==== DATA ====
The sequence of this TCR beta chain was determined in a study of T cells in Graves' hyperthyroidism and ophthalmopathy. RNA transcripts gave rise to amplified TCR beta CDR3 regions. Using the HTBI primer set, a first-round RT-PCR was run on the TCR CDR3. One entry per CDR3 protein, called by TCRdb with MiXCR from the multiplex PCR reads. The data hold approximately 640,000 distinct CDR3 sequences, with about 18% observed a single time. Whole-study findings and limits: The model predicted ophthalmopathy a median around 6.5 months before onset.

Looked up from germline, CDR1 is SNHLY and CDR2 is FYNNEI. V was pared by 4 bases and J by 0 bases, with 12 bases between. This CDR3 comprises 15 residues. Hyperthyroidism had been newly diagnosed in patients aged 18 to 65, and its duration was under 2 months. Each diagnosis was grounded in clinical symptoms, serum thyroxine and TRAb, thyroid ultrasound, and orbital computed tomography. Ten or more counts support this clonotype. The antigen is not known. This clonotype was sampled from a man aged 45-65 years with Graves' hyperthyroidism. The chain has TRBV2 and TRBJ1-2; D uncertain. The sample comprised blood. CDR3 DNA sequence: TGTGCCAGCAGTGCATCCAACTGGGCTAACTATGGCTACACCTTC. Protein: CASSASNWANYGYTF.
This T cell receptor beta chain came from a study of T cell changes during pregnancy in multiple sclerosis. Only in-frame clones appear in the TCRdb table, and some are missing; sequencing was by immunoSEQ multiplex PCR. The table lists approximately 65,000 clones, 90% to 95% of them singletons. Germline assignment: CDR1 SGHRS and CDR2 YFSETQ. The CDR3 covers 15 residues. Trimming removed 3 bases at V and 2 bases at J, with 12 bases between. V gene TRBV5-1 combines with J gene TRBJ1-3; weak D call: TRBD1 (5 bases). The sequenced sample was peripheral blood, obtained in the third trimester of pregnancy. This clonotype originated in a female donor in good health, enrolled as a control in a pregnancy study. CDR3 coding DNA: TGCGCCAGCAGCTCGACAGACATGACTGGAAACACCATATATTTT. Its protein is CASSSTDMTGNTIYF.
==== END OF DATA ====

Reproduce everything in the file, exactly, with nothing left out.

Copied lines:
The sequence of this TCR beta chain was determined in a study of T cells in Graves' hyperthyroidism and ophthalmopathy. RNA transcripts gave rise to amplified TCR beta CDR3 regions. Using the HTBI primer set, a first-round RT-PCR was run on the TCR CDR3. One entry per CDR3 protein, called by TCRdb with MiXCR from the multiplex PCR reads. The data hold approximately 640,000 distinct CDR3 sequences, with about 18% observed a single time. Whole-study findings and limits: The model predicted ophthalmopathy a median around 6.5 months before onset.

Looked up from germline, CDR1 is SNHLY and CDR2 is FYNNEI. V was pared by 4 bases and J by 0 bases, with 12 bases between. This CDR3 comprises 15 residues. Hyperthyroidism had been newly diagnosed in patients aged 18 to 65, and its duration was under 2 months. Each diagnosis was grounded in clinical symptoms, serum thyroxine and TRAb, thyroid ultrasound, and orbital computed tomography. Ten or more counts support this clonotype. The antigen is not known. This clonotype was sampled from a man aged 45-65 years with Graves' hyperthyroidism. The chain has TRBV2 and TRBJ1-2; D uncertain. The sample comprised blood. CDR3 DNA sequence: TGTGCCAGCAGTGCATCCAACTGGGCTAACTATGGCTACACCTTC. Protein: CASSASNWANYGYTF.
This T cell receptor beta chain came from a study of T cell changes during pregnancy in multiple sclerosis. Only in-frame clones appear in the TCRdb table, and some are missing; sequencing was by immunoSEQ multiplex PCR. The table lists approximately 65,000 clones, 90% to 95% of them singletons. Germline assignment: CDR1 SGHRS and CDR2 YFSETQ. The CDR3 covers 15 residues. Trimming removed 3 bases at V and 2 bases at J, with 12 bases between. V gene TRBV5-1 combines with J gene TRBJ1-3; weak D call: TRBD1 (5 bases). The sequenced sample was peripheral blood, obtained in the third trimester of pregnancy. This clonotype originated in a female donor in good health, enrolled as a control in a pregnancy study. CDR3 coding DNA: TGCGCCAGCAGCTCGACAGACATGACTGGAAACACCATATATTTT. Its protein is CASSSTDMTGNTIYF.